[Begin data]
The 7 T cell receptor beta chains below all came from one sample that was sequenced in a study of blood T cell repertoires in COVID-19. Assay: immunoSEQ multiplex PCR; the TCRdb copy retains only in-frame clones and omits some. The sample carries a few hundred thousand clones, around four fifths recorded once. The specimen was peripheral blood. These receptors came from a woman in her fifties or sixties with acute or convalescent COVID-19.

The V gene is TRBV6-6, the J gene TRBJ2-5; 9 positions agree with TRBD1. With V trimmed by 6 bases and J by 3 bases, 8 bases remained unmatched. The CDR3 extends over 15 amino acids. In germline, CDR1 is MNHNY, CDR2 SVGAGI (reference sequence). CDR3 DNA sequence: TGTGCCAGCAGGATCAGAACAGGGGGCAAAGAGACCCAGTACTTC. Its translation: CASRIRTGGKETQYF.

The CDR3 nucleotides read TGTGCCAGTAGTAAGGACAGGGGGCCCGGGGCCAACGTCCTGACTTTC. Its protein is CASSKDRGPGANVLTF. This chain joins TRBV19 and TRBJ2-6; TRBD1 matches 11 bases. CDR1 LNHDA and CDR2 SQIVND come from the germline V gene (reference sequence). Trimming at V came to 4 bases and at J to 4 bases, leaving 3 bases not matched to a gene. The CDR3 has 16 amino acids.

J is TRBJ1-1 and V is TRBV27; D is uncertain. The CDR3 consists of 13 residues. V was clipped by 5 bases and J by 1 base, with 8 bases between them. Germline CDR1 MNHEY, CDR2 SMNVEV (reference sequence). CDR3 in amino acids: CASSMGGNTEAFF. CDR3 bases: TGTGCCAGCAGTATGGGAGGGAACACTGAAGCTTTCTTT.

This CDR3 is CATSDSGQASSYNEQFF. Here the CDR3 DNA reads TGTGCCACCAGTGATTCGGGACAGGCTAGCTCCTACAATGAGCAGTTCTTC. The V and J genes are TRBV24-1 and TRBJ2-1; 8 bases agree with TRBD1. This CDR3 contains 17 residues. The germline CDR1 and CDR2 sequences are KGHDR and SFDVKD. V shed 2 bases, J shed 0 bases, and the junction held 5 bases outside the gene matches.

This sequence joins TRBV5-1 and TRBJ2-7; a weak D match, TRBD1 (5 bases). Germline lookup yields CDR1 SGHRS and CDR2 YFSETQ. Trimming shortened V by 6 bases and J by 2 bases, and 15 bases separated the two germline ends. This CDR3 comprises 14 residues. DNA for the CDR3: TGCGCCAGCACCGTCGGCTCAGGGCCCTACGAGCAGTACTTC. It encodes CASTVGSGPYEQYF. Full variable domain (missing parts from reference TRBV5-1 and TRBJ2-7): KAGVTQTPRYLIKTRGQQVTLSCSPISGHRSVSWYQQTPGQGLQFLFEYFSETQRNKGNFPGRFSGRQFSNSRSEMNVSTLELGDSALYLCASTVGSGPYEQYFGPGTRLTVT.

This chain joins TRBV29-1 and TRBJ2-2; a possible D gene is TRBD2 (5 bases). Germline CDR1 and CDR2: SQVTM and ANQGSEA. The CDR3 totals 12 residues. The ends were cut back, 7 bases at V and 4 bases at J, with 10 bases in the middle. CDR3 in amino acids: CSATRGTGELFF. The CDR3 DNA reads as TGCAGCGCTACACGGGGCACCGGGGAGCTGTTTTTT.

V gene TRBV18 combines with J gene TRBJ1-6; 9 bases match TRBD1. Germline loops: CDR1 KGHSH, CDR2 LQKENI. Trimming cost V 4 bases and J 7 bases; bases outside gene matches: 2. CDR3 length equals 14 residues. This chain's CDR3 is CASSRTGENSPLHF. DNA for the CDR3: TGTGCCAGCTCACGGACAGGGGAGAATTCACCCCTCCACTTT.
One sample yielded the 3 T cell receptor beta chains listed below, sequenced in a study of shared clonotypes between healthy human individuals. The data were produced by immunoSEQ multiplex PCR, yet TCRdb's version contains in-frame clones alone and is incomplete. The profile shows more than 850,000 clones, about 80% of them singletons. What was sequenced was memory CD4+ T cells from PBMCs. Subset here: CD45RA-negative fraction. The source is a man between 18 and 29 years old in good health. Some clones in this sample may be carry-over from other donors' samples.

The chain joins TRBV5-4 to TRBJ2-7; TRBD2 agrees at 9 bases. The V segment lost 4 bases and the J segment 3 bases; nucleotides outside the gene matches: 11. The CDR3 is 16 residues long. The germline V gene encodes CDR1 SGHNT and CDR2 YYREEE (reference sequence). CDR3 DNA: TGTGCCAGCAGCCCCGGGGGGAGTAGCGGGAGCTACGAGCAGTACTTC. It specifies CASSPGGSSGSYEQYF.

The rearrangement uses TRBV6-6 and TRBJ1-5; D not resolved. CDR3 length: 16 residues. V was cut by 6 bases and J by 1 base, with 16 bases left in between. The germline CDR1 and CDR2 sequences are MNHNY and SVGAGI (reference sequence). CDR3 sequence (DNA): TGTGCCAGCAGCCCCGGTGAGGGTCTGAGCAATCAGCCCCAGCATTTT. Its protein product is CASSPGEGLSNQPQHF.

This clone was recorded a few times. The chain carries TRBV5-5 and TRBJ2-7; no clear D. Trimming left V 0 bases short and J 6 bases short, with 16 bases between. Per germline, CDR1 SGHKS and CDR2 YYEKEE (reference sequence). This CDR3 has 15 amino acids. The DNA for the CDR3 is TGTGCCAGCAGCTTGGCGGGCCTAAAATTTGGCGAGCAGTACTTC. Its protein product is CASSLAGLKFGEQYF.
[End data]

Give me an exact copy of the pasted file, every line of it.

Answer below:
The 7 T cell receptor beta chains below all came from one sample that was sequenced in a study of blood T cell repertoires in COVID-19. Assay: immunoSEQ multiplex PCR; the TCRdb copy retains only in-frame clones and omits some. The sample carries a few hundred thousand clones, around four fifths recorded once. The specimen was peripheral blood. These receptors came from a woman in her fifties or sixties with acute or convalescent COVID-19.

The V gene is TRBV6-6, the J gene TRBJ2-5; 9 positions agree with TRBD1. With V trimmed by 6 bases and J by 3 bases, 8 bases remained unmatched. The CDR3 extends over 15 amino acids. In germline, CDR1 is MNHNY, CDR2 SVGAGI (reference sequence). CDR3 DNA sequence: TGTGCCAGCAGGATCAGAACAGGGGGCAAAGAGACCCAGTACTTC. Its translation: CASRIRTGGKETQYF.

The CDR3 nucleotides read TGTGCCAGTAGTAAGGACAGGGGGCCCGGGGCCAACGTCCTGACTTTC. Its protein is CASSKDRGPGANVLTF. This chain joins TRBV19 and TRBJ2-6; TRBD1 matches 11 bases. CDR1 LNHDA and CDR2 SQIVND come from the germline V gene (reference sequence). Trimming at V came to 4 bases and at J to 4 bases, leaving 3 bases not matched to a gene. The CDR3 has 16 amino acids.

J is TRBJ1-1 and V is TRBV27; D is uncertain. The CDR3 consists of 13 residues. V was clipped by 5 bases and J by 1 base, with 8 bases between them. Germline CDR1 MNHEY, CDR2 SMNVEV (reference sequence). CDR3 in amino acids: CASSMGGNTEAFF. CDR3 bases: TGTGCCAGCAGTATGGGAGGGAACACTGAAGCTTTCTTT.

This CDR3 is CATSDSGQASSYNEQFF. Here the CDR3 DNA reads TGTGCCACCAGTGATTCGGGACAGGCTAGCTCCTACAATGAGCAGTTCTTC. The V and J genes are TRBV24-1 and TRBJ2-1; 8 bases agree with TRBD1. This CDR3 contains 17 residues. The germline CDR1 and CDR2 sequences are KGHDR and SFDVKD. V shed 2 bases, J shed 0 bases, and the junction held 5 bases outside the gene matches.

This sequence joins TRBV5-1 and TRBJ2-7; a weak D match, TRBD1 (5 bases). Germline lookup yields CDR1 SGHRS and CDR2 YFSETQ. Trimming shortened V by 6 bases and J by 2 bases, and 15 bases separated the two germline ends. This CDR3 comprises 14 residues. DNA for the CDR3: TGCGCCAGCACCGTCGGCTCAGGGCCCTACGAGCAGTACTTC. It encodes CASTVGSGPYEQYF. Full variable domain (missing parts from reference TRBV5-1 and TRBJ2-7): KAGVTQTPRYLIKTRGQQVTLSCSPISGHRSVSWYQQTPGQGLQFLFEYFSETQRNKGNFPGRFSGRQFSNSRSEMNVSTLELGDSALYLCASTVGSGPYEQYFGPGTRLTVT.

This chain joins TRBV29-1 and TRBJ2-2; a possible D gene is TRBD2 (5 bases). Germline CDR1 and CDR2: SQVTM and ANQGSEA. The CDR3 totals 12 residues. The ends were cut back, 7 bases at V and 4 bases at J, with 10 bases in the middle. CDR3 in amino acids: CSATRGTGELFF. The CDR3 DNA reads as TGCAGCGCTACACGGGGCACCGGGGAGCTGTTTTTT.

V gene TRBV18 combines with J gene TRBJ1-6; 9 bases match TRBD1. Germline loops: CDR1 KGHSH, CDR2 LQKENI. Trimming cost V 4 bases and J 7 bases; bases outside gene matches: 2. CDR3 length equals 14 residues. This chain's CDR3 is CASSRTGENSPLHF. DNA for the CDR3: TGTGCCAGCTCACGGACAGGGGAGAATTCACCCCTCCACTTT.
One sample yielded the 3 T cell receptor beta chains listed below, sequenced in a study of shared clonotypes between healthy human individuals. The data were produced by immunoSEQ multiplex PCR, yet TCRdb's version contains in-frame clones alone and is incomplete. The profile shows more than 850,000 clones, about 80% of them singletons. What was sequenced was memory CD4+ T cells from PBMCs. Subset here: CD45RA-negative fraction. The source is a man between 18 and 29 years old in good health. Some clones in this sample may be carry-over from other donors' samples.

The chain joins TRBV5-4 to TRBJ2-7; TRBD2 agrees at 9 bases. The V segment lost 4 bases and the J segment 3 bases; nucleotides outside the gene matches: 11. The CDR3 is 16 residues long. The germline V gene encodes CDR1 SGHNT and CDR2 YYREEE (reference sequence). CDR3 DNA: TGTGCCAGCAGCCCCGGGGGGAGTAGCGGGAGCTACGAGCAGTACTTC. It specifies CASSPGGSSGSYEQYF.

The rearrangement uses TRBV6-6 and TRBJ1-5; D not resolved. CDR3 length: 16 residues. V was cut by 6 bases and J by 1 base, with 16 bases left in between. The germline CDR1 and CDR2 sequences are MNHNY and SVGAGI (reference sequence). CDR3 sequence (DNA): TGTGCCAGCAGCCCCGGTGAGGGTCTGAGCAATCAGCCCCAGCATTTT. Its protein product is CASSPGEGLSNQPQHF.

This clone was recorded a few times. The chain carries TRBV5-5 and TRBJ2-7; no clear D. Trimming left V 0 bases short and J 6 bases short, with 16 bases between. Per germline, CDR1 SGHKS and CDR2 YYEKEE (reference sequence). This CDR3 has 15 amino acids. The DNA for the CDR3 is TGTGCCAGCAGCTTGGCGGGCCTAAAATTTGGCGAGCAGTACTTC. Its protein product is CASSLAGLKFGEQYF.